This report focuses on primary procedures performed, and also on revision and mortality, with over 7,000 procedures being available for analysis. As noted previously, all ankle replacements recorded use uncemented implants although cement was listed in the component data in less than 5% and in the context of poor bone stock and low-demand patients.
The proportion of fixed-bearing ankle replacements continue to increase, and most procedures are done by surgeons performing more than seven cases per year. In 2019, the average number of procedures performed per consultant across all ankle replacements was 6.4 dropping to 4.0 in 2020.
In 2020 the Infinity ankle replacement implant dominated at 65.2% of all total ankle replacements, although it was only introduced in 2014. It is reassuring to see that the short term implant survival has improved.
Overall revision rates appear to be just less than 9% at ten years, although we believe there is incomplete reporting of conversion to fusion which remains mandatory. Both the Star and the Infinity ankle implant are running at revision rates of less than 3% at five years, albeit running into low numbers with longer follow-up. Other implants are failing at varying, and some at concerning, rates.
Patient Reported Outcome Measures (PROMs)
Our annual report includes the failure rates of all the different brands used in hip and knee replacements, however revision surgery is not a complete marker of success. A device may well be classified as successful if it survives for 15 years, but an implanted patient may disagree should they have experienced persistent pain and disability and around 20% of patients report persistent pain following joint replacement surgery. Analysis of revision rates alone fails to identify these patients with persistent pain or disability. Therefore, there have been calls for methods to measure pain that can subsequently be used in conjunction with revision rates for accurately monitoring outcomes in hip and knee replacement surgery. See also the Independent Medicines and Medical Devices Safety Review, chaired by Baroness Julia Cumberlege, published report titled “First Do No Harm” (Cumberlege, 2020)1.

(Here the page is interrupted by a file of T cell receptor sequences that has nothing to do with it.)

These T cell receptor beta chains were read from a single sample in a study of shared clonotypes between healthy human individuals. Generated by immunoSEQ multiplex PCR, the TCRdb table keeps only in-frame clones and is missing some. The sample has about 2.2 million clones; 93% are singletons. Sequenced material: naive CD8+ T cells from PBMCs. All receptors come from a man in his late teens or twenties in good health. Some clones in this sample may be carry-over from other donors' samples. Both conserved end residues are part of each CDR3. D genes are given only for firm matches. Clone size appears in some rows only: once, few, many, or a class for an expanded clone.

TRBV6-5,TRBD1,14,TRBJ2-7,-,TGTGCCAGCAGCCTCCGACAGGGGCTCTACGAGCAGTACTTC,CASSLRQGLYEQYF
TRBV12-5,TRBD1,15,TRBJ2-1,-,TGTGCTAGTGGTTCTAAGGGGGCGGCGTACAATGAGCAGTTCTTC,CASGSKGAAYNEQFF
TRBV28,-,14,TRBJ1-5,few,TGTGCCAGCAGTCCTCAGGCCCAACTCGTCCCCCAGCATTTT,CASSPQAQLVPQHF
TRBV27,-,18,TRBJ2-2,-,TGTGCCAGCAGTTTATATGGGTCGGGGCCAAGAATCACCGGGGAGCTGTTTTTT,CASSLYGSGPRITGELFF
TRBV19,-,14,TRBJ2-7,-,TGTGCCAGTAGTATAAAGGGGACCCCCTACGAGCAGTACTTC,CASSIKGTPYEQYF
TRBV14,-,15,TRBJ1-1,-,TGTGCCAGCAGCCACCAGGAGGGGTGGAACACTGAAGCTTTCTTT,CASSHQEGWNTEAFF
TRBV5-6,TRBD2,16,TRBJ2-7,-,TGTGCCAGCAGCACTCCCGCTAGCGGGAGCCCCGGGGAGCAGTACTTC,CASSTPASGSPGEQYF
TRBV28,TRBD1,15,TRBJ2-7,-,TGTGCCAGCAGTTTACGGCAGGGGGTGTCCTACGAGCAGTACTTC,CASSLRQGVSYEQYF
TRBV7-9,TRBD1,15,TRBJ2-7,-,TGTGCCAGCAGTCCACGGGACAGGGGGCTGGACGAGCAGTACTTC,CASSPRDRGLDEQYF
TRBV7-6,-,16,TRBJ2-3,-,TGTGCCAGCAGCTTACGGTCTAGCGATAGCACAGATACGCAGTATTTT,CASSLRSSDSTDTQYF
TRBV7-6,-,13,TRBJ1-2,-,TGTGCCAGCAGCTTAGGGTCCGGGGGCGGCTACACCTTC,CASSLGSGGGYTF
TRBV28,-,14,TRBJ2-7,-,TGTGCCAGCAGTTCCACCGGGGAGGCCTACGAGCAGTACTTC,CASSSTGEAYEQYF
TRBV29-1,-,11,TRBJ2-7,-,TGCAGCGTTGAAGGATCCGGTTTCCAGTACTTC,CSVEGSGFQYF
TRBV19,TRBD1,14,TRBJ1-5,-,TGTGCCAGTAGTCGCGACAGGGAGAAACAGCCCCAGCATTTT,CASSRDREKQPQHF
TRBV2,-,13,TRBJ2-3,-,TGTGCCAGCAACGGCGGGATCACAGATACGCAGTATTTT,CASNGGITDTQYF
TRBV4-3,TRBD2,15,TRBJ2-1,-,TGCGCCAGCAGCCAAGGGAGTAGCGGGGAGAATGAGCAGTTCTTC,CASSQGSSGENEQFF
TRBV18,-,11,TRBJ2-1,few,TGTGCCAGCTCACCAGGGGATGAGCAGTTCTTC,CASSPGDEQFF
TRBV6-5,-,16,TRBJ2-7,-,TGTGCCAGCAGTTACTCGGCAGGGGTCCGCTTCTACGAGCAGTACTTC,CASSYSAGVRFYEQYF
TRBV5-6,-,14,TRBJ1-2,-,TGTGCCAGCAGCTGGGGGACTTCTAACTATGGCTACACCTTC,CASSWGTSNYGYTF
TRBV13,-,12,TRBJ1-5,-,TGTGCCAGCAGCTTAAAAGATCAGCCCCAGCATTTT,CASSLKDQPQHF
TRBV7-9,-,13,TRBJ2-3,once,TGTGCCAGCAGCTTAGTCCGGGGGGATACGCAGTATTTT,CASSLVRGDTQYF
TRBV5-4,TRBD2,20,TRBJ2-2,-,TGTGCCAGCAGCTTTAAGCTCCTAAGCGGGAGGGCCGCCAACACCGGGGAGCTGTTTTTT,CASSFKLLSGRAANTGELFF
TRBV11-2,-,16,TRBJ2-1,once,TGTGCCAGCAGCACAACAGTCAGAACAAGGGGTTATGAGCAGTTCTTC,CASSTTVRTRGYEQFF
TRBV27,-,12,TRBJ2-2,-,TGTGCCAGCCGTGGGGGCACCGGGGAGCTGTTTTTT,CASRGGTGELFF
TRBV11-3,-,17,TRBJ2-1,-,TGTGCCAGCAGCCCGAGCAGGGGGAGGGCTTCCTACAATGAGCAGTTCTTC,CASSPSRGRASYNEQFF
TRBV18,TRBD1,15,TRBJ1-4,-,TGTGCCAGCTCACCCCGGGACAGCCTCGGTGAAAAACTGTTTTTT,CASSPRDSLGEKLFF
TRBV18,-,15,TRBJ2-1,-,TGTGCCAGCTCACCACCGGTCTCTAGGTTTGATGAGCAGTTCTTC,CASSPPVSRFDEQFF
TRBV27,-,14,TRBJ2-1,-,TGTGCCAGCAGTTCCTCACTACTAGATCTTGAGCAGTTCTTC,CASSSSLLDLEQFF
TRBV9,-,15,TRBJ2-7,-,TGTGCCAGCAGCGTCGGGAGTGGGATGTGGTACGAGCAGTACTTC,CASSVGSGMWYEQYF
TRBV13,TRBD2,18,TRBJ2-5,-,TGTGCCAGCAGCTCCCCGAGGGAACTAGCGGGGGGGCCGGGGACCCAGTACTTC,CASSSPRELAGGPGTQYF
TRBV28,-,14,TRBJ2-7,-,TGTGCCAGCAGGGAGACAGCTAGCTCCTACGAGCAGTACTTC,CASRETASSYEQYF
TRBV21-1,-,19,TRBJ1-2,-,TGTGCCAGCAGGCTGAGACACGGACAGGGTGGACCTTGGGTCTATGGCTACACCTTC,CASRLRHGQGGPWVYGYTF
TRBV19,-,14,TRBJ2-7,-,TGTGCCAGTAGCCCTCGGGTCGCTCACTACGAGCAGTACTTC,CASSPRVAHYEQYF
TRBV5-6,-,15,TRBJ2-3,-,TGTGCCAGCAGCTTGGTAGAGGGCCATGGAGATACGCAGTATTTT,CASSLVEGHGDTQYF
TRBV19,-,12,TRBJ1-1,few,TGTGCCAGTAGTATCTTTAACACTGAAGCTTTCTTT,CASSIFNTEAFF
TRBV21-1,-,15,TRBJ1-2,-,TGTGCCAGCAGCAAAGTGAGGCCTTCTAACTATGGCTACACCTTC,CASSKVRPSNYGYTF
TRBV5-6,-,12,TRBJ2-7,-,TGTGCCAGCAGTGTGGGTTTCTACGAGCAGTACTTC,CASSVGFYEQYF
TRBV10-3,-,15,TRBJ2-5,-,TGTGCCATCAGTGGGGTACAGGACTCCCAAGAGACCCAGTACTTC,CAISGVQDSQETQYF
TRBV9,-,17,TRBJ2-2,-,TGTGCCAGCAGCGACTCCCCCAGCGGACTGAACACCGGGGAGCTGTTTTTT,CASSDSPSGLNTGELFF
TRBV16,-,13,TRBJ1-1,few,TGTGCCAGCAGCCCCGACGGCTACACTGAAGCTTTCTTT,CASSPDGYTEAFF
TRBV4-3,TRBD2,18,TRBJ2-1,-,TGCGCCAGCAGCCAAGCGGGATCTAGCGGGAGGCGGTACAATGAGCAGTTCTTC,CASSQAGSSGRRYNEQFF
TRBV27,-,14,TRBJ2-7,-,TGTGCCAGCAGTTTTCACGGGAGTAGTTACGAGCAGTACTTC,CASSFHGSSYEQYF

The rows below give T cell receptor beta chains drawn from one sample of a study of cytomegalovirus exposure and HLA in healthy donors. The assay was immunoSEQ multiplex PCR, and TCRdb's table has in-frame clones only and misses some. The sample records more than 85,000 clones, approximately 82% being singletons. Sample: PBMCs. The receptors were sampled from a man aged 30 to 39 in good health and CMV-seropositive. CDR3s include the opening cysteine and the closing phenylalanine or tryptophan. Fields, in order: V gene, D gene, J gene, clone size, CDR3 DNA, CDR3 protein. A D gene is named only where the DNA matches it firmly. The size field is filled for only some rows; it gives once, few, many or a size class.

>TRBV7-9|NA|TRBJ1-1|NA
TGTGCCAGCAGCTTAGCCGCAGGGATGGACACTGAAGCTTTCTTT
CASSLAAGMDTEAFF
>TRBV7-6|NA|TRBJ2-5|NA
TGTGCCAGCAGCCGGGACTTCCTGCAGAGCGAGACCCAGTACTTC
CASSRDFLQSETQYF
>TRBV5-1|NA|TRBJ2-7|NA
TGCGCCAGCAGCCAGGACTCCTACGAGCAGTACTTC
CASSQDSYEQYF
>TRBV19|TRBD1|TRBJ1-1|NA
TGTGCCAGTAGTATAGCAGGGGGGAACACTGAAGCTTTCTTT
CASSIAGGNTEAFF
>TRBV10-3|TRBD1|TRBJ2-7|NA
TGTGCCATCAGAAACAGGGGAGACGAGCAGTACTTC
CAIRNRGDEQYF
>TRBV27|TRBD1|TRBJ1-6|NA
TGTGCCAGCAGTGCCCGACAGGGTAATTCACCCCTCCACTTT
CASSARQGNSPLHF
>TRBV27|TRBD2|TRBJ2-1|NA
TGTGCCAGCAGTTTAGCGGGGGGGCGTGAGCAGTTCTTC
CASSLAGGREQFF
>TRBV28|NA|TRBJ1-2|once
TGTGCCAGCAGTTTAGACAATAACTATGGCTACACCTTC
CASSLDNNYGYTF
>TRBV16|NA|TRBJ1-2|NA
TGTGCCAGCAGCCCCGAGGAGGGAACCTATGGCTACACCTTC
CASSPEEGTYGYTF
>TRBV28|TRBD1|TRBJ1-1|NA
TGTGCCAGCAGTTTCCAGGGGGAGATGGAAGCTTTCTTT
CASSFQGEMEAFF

Patient reported measures of hip and knee pain and function have been collected nationally by NHS Digital since 2009 for all patients receiving a primary hip or knee replacement operation. This information, to date, has not been reported in our annual report. We aim to address this gap in implant outcome reporting by incorporating national PROMs analyses within our future annual reports.